Rucking for A&S

Stanimal

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Guys, please....do not duct tape your feet. Listen to Uncle Petey and Hitman2/3 on this one. Do these things and you will be golden:
1. Get a pair of thin, polypropylene socks to wear next to the skin. Under Armor makes quality socks, but there are many manufacturers out there. These thin socks wick moisture away from the skin.
2. Get a pair of smartwool trekking socks to wear over the poly socks. These are nice and thick and will glide over the poly socks, reducing heat and friction while protecting the skin. If they're too bulky for your liking, at least go with smartwool hiking, which are a little bit thinner.
3. Bring both pairs of these socks with you when you go to try on boots. That way you'll be able to get the proper size. Boots should be USMC issued style, fairly light weight but sturdy, fit good in the ankle/heel cup, be wide enough to accomodate your foot without allowing excess movement, have about 1/2" of room at the toe, and provide ample arch support for your foot type. I know that's a lot of parameters, but you'll thank yourself later for putting in the extra effort up front.
4. Break in your new boots and socks by performing small movements and working your way up. Don't do a 12 miler out of the gate. You'll probably just deadline your training program for the next two weeks while you recover from all the damage you did to your body.

Here's a true story about a guy who taped his feet at selection. This guy, who will remain nameless, literally walked the soles of his feet off. Countless hours of wet skin and countless more miles finally took their toll. When he got back to the hooch, we all watched in horror as the tape was peeled off, taking most of the skin with it. It smelled like death. You could hear him screaming from the heads when the soap and water from the showers got into the wounds. Now, he had no choice but to let his feet air out at night and then reapply more tape in the morning. At the end of each day, he'd peel off the tape and start the process over. Do you believe he made it to the end and was selected? To this day I've never met anyone as hard as this guy. 99.9% of Marines in his shoes would've quit, or been medically dropped. He kept it a secret from the medics for just that reason. I'm not advocating hiding injuries. I'm just telling you what happened. So,....don't tape your feet.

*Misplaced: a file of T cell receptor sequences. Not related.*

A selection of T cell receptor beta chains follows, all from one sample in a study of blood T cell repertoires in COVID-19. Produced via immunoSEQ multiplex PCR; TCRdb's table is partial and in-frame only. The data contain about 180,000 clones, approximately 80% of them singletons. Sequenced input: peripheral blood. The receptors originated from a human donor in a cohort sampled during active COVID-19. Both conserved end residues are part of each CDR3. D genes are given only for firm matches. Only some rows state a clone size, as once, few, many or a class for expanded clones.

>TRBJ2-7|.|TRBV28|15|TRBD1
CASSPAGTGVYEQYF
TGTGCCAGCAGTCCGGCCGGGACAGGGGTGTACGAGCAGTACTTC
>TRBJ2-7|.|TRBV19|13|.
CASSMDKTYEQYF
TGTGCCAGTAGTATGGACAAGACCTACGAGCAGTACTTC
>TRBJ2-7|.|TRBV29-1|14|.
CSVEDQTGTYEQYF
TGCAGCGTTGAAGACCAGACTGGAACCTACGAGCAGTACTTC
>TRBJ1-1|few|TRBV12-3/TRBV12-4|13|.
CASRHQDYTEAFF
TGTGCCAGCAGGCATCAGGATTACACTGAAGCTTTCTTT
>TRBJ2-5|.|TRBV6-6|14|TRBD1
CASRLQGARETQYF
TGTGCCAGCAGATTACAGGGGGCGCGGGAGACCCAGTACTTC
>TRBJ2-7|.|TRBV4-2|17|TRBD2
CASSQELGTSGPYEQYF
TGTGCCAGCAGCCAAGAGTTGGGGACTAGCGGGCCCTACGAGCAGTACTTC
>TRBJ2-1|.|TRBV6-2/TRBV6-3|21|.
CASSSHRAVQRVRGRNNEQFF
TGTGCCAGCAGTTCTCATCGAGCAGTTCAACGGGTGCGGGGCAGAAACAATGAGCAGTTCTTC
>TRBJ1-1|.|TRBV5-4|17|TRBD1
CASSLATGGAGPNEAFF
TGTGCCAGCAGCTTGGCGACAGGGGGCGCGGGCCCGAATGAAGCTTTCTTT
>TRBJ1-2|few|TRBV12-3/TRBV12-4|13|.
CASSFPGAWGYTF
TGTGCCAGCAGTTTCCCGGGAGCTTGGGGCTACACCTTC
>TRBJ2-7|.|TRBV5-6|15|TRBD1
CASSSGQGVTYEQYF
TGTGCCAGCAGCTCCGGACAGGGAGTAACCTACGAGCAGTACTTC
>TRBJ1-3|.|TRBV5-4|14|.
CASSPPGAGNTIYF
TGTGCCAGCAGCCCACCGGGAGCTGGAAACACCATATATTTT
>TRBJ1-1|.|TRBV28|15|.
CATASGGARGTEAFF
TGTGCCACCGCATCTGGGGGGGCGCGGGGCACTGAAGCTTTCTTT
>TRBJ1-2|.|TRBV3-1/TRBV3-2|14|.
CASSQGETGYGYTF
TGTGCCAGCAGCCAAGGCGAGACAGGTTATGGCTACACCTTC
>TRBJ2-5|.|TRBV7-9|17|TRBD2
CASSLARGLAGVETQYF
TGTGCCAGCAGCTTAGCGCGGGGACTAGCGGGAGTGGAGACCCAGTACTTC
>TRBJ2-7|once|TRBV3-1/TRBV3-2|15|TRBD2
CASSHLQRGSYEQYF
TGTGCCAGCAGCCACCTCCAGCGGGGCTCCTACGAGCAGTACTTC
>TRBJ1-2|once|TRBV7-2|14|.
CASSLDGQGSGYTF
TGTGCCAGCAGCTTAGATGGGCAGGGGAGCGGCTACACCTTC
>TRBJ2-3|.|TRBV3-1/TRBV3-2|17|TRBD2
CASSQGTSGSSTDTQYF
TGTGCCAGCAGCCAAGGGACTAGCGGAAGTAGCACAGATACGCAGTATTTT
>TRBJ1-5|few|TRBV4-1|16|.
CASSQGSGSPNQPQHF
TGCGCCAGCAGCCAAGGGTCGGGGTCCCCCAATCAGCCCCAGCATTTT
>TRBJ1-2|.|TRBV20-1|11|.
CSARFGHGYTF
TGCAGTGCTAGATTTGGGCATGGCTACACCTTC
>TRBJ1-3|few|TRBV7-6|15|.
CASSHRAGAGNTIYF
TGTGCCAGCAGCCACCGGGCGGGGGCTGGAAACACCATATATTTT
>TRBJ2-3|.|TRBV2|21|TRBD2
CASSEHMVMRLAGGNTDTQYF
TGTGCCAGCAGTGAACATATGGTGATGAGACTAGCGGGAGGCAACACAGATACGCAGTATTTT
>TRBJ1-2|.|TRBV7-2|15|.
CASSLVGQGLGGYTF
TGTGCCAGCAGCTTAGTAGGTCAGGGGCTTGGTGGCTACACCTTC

Liarsenic44

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Since this thread was revived and I couldn't find an answer elsewhere on the forums.

Is rucking/hiking in running shoes detrimental? I like to throw in a ruck every once in awhile to keep me used to moving weight across distance while I wait to get promoted again to apply for an A&S slot.
 

Stanimal

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Since this thread was revived and I couldn't find an answer elsewhere on the forums.

Is rucking/hiking in running shoes detrimental? I like to throw in a ruck every once in awhile to keep me used to moving weight across distance while I wait to get promoted again to apply for an A&S slot.
Running shoes are typically constructed of flexible, lightweight materials that allow good flexion on turn over. This works well for most people so long as you are slick. Adding weight may exceed the shoe's ability to rebound and/or absorb shock appropriately. Additionally, boots often have a more rigid sole, or even a plastic or steel shank embedded mid-foot to provide arch support when moving over rugged terrain or conducting load bearing exercises. This feature is not present in most running shoes. If your feet are not conditioned to withstand the abuse of rucking, you may end up with "fallen arches", which results from stretched, damaged or inflamed tendons in the feet.
 

Devildoc

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Running shoes under load is generally suboptimal. They just aren't built for it and they will wear out quick-like. Now, low-cut hiking shoes are a different story, and may be worth a look.
 

Liarsenic44

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Aug 23, 2016
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Running shoes are typically constructed of flexible, lightweight materials that allow good flexion on turn over. This works well for most people so long as you are slick. Adding weight may exceed the shoe's ability to rebound and/or absorb shock appropriately. Additionally, boots often have a more rigid sole, or even a plastic or steel shank embedded mid-foot to provide arch support when moving over rugged terrain or conducting load bearing exercises. This feature is not present in most running shoes. If your feet are not conditioned to withstand the abuse of rucking, you may end up with "fallen arches", which results from stretched, damaged or inflamed tendons in the feet.
Can good quality insoles help prevent fallen arches? What would that feel like anyways?
 

Devildoc

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Insoles might help, likely won't hurt. If you spend the $ to get some, spend good $ and go to someone who specializes in sports podiatry or a store that specializes in running shoes who know what types of insoles are best for a given foot structure.

Fallen arches would have pain in the arches and instep. Heavier guys or wearing weight will exacerbate the issue, especially in soft-soled shoes like running shoes.
 
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